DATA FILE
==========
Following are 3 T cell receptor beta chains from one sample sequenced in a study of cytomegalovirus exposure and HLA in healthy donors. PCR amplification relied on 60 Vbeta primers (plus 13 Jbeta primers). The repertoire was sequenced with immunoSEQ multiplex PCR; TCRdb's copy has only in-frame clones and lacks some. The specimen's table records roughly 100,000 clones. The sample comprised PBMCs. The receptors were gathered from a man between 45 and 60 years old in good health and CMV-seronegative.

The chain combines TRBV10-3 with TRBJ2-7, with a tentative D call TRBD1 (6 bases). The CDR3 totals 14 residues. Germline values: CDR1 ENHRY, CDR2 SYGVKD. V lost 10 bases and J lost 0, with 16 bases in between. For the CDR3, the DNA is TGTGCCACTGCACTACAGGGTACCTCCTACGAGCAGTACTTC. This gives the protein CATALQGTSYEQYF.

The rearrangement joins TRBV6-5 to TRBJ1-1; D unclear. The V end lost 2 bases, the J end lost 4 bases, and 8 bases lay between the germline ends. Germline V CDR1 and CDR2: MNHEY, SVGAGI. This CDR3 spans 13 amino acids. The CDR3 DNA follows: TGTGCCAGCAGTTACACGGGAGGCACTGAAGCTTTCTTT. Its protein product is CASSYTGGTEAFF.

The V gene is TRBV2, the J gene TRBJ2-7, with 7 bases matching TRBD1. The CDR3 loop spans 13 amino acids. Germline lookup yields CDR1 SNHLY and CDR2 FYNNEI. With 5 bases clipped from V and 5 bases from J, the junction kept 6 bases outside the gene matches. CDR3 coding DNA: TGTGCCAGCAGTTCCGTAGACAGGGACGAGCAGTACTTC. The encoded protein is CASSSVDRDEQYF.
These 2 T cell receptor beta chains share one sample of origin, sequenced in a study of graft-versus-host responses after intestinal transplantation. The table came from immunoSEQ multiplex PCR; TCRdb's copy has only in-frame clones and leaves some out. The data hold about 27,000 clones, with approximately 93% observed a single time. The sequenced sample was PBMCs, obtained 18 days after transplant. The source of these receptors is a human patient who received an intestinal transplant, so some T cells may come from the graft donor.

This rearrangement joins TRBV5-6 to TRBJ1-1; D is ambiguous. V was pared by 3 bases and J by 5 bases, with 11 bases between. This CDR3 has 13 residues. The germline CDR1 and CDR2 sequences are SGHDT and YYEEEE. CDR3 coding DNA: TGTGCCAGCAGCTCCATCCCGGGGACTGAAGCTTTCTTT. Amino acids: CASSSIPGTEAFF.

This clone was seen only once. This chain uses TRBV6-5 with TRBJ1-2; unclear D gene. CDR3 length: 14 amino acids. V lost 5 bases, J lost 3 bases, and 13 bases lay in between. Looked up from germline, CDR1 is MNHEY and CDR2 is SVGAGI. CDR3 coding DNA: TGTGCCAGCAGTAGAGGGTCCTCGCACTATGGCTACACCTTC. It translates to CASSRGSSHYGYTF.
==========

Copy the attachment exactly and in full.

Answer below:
Following are 3 T cell receptor beta chains from one sample sequenced in a study of cytomegalovirus exposure and HLA in healthy donors. PCR amplification relied on 60 Vbeta primers (plus 13 Jbeta primers). The repertoire was sequenced with immunoSEQ multiplex PCR; TCRdb's copy has only in-frame clones and lacks some. The specimen's table records roughly 100,000 clones. The sample comprised PBMCs. The receptors were gathered from a man between 45 and 60 years old in good health and CMV-seronegative.

The chain combines TRBV10-3 with TRBJ2-7, with a tentative D call TRBD1 (6 bases). The CDR3 totals 14 residues. Germline values: CDR1 ENHRY, CDR2 SYGVKD. V lost 10 bases and J lost 0, with 16 bases in between. For the CDR3, the DNA is TGTGCCACTGCACTACAGGGTACCTCCTACGAGCAGTACTTC. This gives the protein CATALQGTSYEQYF.

The rearrangement joins TRBV6-5 to TRBJ1-1; D unclear. The V end lost 2 bases, the J end lost 4 bases, and 8 bases lay between the germline ends. Germline V CDR1 and CDR2: MNHEY, SVGAGI. This CDR3 spans 13 amino acids. The CDR3 DNA follows: TGTGCCAGCAGTTACACGGGAGGCACTGAAGCTTTCTTT. Its protein product is CASSYTGGTEAFF.

The V gene is TRBV2, the J gene TRBJ2-7, with 7 bases matching TRBD1. The CDR3 loop spans 13 amino acids. Germline lookup yields CDR1 SNHLY and CDR2 FYNNEI. With 5 bases clipped from V and 5 bases from J, the junction kept 6 bases outside the gene matches. CDR3 coding DNA: TGTGCCAGCAGTTCCGTAGACAGGGACGAGCAGTACTTC. The encoded protein is CASSSVDRDEQYF.
These 2 T cell receptor beta chains share one sample of origin, sequenced in a study of graft-versus-host responses after intestinal transplantation. The table came from immunoSEQ multiplex PCR; TCRdb's copy has only in-frame clones and leaves some out. The data hold about 27,000 clones, with approximately 93% observed a single time. The sequenced sample was PBMCs, obtained 18 days after transplant. The source of these receptors is a human patient who received an intestinal transplant, so some T cells may come from the graft donor.

This rearrangement joins TRBV5-6 to TRBJ1-1; D is ambiguous. V was pared by 3 bases and J by 5 bases, with 11 bases between. This CDR3 has 13 residues. The germline CDR1 and CDR2 sequences are SGHDT and YYEEEE. CDR3 coding DNA: TGTGCCAGCAGCTCCATCCCGGGGACTGAAGCTTTCTTT. Amino acids: CASSSIPGTEAFF.

This clone was seen only once. This chain uses TRBV6-5 with TRBJ1-2; unclear D gene. CDR3 length: 14 amino acids. V lost 5 bases, J lost 3 bases, and 13 bases lay in between. Looked up from germline, CDR1 is MNHEY and CDR2 is SVGAGI. CDR3 coding DNA: TGTGCCAGCAGTAGAGGGTCCTCGCACTATGGCTACACCTTC. It translates to CASSRGSSHYGYTF.